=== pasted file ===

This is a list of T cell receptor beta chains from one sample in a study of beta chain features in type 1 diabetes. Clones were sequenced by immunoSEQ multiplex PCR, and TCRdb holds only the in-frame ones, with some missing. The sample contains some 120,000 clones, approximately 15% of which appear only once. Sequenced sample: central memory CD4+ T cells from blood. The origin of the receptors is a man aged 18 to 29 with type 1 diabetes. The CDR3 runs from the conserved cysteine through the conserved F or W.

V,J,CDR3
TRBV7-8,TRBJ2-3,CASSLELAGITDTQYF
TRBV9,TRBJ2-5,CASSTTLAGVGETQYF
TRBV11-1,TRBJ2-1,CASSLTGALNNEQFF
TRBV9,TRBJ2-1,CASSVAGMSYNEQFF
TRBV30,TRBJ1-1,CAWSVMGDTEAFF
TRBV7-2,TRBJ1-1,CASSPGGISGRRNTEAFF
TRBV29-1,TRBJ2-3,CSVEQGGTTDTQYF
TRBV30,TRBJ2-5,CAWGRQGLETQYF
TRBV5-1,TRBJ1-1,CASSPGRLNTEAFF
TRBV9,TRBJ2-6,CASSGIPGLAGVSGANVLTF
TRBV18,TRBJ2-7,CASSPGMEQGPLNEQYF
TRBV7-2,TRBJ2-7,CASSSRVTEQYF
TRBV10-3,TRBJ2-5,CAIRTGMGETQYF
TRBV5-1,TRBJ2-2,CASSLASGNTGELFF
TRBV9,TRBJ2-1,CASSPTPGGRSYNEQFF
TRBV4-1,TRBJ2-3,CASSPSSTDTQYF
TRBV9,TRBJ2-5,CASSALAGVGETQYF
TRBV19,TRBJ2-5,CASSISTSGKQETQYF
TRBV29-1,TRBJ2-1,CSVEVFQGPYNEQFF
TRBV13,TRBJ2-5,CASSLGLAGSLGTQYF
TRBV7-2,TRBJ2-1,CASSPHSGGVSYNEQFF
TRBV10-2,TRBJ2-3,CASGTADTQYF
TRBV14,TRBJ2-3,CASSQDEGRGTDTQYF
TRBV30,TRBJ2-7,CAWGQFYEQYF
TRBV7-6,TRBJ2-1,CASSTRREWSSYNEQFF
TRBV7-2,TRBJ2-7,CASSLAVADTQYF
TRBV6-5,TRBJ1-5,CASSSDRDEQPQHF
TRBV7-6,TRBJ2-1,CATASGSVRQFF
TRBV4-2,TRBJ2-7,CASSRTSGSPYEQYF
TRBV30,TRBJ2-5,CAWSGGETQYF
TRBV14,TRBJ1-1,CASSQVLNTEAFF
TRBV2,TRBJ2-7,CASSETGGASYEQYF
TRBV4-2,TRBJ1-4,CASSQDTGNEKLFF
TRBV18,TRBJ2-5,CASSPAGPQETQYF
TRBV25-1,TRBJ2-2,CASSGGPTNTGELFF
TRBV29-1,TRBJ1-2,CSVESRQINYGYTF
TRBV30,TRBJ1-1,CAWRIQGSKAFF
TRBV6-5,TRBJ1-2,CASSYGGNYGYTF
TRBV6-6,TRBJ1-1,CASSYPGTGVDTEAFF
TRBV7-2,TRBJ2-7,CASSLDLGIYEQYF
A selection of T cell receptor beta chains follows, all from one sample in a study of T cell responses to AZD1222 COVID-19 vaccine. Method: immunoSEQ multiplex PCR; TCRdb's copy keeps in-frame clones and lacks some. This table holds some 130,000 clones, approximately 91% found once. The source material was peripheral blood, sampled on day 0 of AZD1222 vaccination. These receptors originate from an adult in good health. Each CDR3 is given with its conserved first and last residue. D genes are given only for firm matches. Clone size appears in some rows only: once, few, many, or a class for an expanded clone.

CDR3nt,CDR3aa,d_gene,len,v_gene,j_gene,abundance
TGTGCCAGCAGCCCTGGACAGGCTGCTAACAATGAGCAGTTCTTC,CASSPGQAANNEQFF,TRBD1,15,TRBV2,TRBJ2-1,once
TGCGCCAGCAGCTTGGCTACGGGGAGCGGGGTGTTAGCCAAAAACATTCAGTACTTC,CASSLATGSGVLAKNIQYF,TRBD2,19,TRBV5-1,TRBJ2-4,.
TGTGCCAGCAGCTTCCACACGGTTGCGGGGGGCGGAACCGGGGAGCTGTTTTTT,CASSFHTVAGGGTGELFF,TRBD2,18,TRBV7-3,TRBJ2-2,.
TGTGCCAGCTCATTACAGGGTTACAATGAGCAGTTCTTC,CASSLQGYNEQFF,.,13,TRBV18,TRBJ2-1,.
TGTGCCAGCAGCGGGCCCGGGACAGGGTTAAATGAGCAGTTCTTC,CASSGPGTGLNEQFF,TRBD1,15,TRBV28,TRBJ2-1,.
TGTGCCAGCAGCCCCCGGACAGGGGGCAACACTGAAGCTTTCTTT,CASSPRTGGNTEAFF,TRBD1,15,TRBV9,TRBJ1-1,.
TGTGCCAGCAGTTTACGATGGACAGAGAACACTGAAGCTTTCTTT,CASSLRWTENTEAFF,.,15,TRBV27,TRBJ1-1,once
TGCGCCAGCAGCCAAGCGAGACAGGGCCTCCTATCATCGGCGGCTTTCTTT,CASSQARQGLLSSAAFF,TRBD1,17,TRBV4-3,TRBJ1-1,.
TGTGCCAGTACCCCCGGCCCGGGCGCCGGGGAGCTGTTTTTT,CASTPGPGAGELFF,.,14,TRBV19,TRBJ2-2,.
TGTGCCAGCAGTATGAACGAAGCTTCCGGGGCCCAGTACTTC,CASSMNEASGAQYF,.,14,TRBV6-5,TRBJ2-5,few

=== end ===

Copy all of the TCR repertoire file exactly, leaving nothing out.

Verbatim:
This is a list of T cell receptor beta chains from one sample in a study of beta chain features in type 1 diabetes. Clones were sequenced by immunoSEQ multiplex PCR, and TCRdb holds only the in-frame ones, with some missing. The sample contains some 120,000 clones, approximately 15% of which appear only once. Sequenced sample: central memory CD4+ T cells from blood. The origin of the receptors is a man aged 18 to 29 with type 1 diabetes. The CDR3 runs from the conserved cysteine through the conserved F or W.

V,J,CDR3
TRBV7-8,TRBJ2-3,CASSLELAGITDTQYF
TRBV9,TRBJ2-5,CASSTTLAGVGETQYF
TRBV11-1,TRBJ2-1,CASSLTGALNNEQFF
TRBV9,TRBJ2-1,CASSVAGMSYNEQFF
TRBV30,TRBJ1-1,CAWSVMGDTEAFF
TRBV7-2,TRBJ1-1,CASSPGGISGRRNTEAFF
TRBV29-1,TRBJ2-3,CSVEQGGTTDTQYF
TRBV30,TRBJ2-5,CAWGRQGLETQYF
TRBV5-1,TRBJ1-1,CASSPGRLNTEAFF
TRBV9,TRBJ2-6,CASSGIPGLAGVSGANVLTF
TRBV18,TRBJ2-7,CASSPGMEQGPLNEQYF
TRBV7-2,TRBJ2-7,CASSSRVTEQYF
TRBV10-3,TRBJ2-5,CAIRTGMGETQYF
TRBV5-1,TRBJ2-2,CASSLASGNTGELFF
TRBV9,TRBJ2-1,CASSPTPGGRSYNEQFF
TRBV4-1,TRBJ2-3,CASSPSSTDTQYF
TRBV9,TRBJ2-5,CASSALAGVGETQYF
TRBV19,TRBJ2-5,CASSISTSGKQETQYF
TRBV29-1,TRBJ2-1,CSVEVFQGPYNEQFF
TRBV13,TRBJ2-5,CASSLGLAGSLGTQYF
TRBV7-2,TRBJ2-1,CASSPHSGGVSYNEQFF
TRBV10-2,TRBJ2-3,CASGTADTQYF
TRBV14,TRBJ2-3,CASSQDEGRGTDTQYF
TRBV30,TRBJ2-7,CAWGQFYEQYF
TRBV7-6,TRBJ2-1,CASSTRREWSSYNEQFF
TRBV7-2,TRBJ2-7,CASSLAVADTQYF
TRBV6-5,TRBJ1-5,CASSSDRDEQPQHF
TRBV7-6,TRBJ2-1,CATASGSVRQFF
TRBV4-2,TRBJ2-7,CASSRTSGSPYEQYF
TRBV30,TRBJ2-5,CAWSGGETQYF
TRBV14,TRBJ1-1,CASSQVLNTEAFF
TRBV2,TRBJ2-7,CASSETGGASYEQYF
TRBV4-2,TRBJ1-4,CASSQDTGNEKLFF
TRBV18,TRBJ2-5,CASSPAGPQETQYF
TRBV25-1,TRBJ2-2,CASSGGPTNTGELFF
TRBV29-1,TRBJ1-2,CSVESRQINYGYTF
TRBV30,TRBJ1-1,CAWRIQGSKAFF
TRBV6-5,TRBJ1-2,CASSYGGNYGYTF
TRBV6-6,TRBJ1-1,CASSYPGTGVDTEAFF
TRBV7-2,TRBJ2-7,CASSLDLGIYEQYF
A selection of T cell receptor beta chains follows, all from one sample in a study of T cell responses to AZD1222 COVID-19 vaccine. Method: immunoSEQ multiplex PCR; TCRdb's copy keeps in-frame clones and lacks some. This table holds some 130,000 clones, approximately 91% found once. The source material was peripheral blood, sampled on day 0 of AZD1222 vaccination. These receptors originate from an adult in good health. Each CDR3 is given with its conserved first and last residue. D genes are given only for firm matches. Clone size appears in some rows only: once, few, many, or a class for an expanded clone.

CDR3nt,CDR3aa,d_gene,len,v_gene,j_gene,abundance
TGTGCCAGCAGCCCTGGACAGGCTGCTAACAATGAGCAGTTCTTC,CASSPGQAANNEQFF,TRBD1,15,TRBV2,TRBJ2-1,once
TGCGCCAGCAGCTTGGCTACGGGGAGCGGGGTGTTAGCCAAAAACATTCAGTACTTC,CASSLATGSGVLAKNIQYF,TRBD2,19,TRBV5-1,TRBJ2-4,.
TGTGCCAGCAGCTTCCACACGGTTGCGGGGGGCGGAACCGGGGAGCTGTTTTTT,CASSFHTVAGGGTGELFF,TRBD2,18,TRBV7-3,TRBJ2-2,.
TGTGCCAGCTCATTACAGGGTTACAATGAGCAGTTCTTC,CASSLQGYNEQFF,.,13,TRBV18,TRBJ2-1,.
TGTGCCAGCAGCGGGCCCGGGACAGGGTTAAATGAGCAGTTCTTC,CASSGPGTGLNEQFF,TRBD1,15,TRBV28,TRBJ2-1,.
TGTGCCAGCAGCCCCCGGACAGGGGGCAACACTGAAGCTTTCTTT,CASSPRTGGNTEAFF,TRBD1,15,TRBV9,TRBJ1-1,.
TGTGCCAGCAGTTTACGATGGACAGAGAACACTGAAGCTTTCTTT,CASSLRWTENTEAFF,.,15,TRBV27,TRBJ1-1,once
TGCGCCAGCAGCCAAGCGAGACAGGGCCTCCTATCATCGGCGGCTTTCTTT,CASSQARQGLLSSAAFF,TRBD1,17,TRBV4-3,TRBJ1-1,.
TGTGCCAGTACCCCCGGCCCGGGCGCCGGGGAGCTGTTTTTT,CASTPGPGAGELFF,.,14,TRBV19,TRBJ2-2,.
TGTGCCAGCAGTATGAACGAAGCTTCCGGGGCCCAGTACTTC,CASSMNEASGAQYF,.,14,TRBV6-5,TRBJ2-5,few